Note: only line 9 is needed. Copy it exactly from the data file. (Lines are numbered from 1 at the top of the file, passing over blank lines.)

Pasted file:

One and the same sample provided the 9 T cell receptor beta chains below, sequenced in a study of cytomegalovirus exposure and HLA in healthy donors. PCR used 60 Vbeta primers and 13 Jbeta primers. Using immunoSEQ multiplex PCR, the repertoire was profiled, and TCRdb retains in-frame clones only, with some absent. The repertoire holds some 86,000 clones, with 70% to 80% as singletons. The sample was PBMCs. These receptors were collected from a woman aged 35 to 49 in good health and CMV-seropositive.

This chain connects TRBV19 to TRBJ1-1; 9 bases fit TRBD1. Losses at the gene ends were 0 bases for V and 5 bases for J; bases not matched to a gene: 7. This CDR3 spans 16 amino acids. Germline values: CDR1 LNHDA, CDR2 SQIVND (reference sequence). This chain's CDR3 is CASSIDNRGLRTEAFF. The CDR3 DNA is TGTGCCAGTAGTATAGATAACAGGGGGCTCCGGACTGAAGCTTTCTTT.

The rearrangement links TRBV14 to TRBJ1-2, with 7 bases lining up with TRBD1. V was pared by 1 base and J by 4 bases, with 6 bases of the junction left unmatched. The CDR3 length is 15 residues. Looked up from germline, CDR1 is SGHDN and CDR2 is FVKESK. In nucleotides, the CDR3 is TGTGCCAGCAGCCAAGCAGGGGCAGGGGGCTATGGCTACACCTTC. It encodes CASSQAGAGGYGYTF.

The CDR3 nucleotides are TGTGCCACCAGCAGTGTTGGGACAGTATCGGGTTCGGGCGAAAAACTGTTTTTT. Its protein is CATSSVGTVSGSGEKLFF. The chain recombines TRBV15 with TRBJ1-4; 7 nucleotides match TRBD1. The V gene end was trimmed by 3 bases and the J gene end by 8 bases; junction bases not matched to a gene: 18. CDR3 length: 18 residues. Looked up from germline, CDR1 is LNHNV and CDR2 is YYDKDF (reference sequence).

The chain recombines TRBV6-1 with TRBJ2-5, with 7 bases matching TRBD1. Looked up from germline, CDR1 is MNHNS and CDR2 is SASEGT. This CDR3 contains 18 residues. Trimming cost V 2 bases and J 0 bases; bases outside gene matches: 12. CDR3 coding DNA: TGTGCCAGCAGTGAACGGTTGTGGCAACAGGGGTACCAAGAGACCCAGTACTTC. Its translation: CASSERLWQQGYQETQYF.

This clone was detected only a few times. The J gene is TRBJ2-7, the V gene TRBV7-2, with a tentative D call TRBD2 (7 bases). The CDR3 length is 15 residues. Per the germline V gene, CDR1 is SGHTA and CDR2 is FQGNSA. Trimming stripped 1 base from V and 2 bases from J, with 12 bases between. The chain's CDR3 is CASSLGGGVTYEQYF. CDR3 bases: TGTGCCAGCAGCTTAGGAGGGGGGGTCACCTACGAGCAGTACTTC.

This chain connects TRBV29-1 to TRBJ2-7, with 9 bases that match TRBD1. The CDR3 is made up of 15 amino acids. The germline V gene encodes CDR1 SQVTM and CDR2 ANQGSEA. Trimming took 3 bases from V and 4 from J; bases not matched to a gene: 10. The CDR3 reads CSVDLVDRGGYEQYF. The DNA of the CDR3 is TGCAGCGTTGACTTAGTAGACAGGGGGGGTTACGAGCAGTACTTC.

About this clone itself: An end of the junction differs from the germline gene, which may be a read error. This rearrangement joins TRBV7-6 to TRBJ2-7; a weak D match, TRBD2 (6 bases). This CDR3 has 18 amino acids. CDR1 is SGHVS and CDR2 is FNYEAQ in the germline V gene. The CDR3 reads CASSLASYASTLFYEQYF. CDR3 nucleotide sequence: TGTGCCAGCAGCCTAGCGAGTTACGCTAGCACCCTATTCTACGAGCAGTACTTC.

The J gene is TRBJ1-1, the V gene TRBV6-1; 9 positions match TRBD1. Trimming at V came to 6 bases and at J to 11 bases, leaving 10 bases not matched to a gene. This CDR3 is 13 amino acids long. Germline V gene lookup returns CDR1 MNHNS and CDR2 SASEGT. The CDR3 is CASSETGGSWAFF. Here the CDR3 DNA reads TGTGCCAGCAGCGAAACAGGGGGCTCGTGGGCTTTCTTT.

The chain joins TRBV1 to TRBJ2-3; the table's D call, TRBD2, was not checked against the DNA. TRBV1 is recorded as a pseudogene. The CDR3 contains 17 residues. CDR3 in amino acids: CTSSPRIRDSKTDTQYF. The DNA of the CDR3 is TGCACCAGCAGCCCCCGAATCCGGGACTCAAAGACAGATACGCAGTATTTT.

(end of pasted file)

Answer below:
The J gene is TRBJ1-1, the V gene TRBV6-1; 9 positions match TRBD1. Trimming at V came to 6 bases and at J to 11 bases, leaving 10 bases not matched to a gene. This CDR3 is 13 amino acids long. Germline V gene lookup returns CDR1 MNHNS and CDR2 SASEGT. The CDR3 is CASSETGGSWAFF. Here the CDR3 DNA reads TGTGCCAGCAGCGAAACAGGGGGCTCGTGGGCTTTCTTT.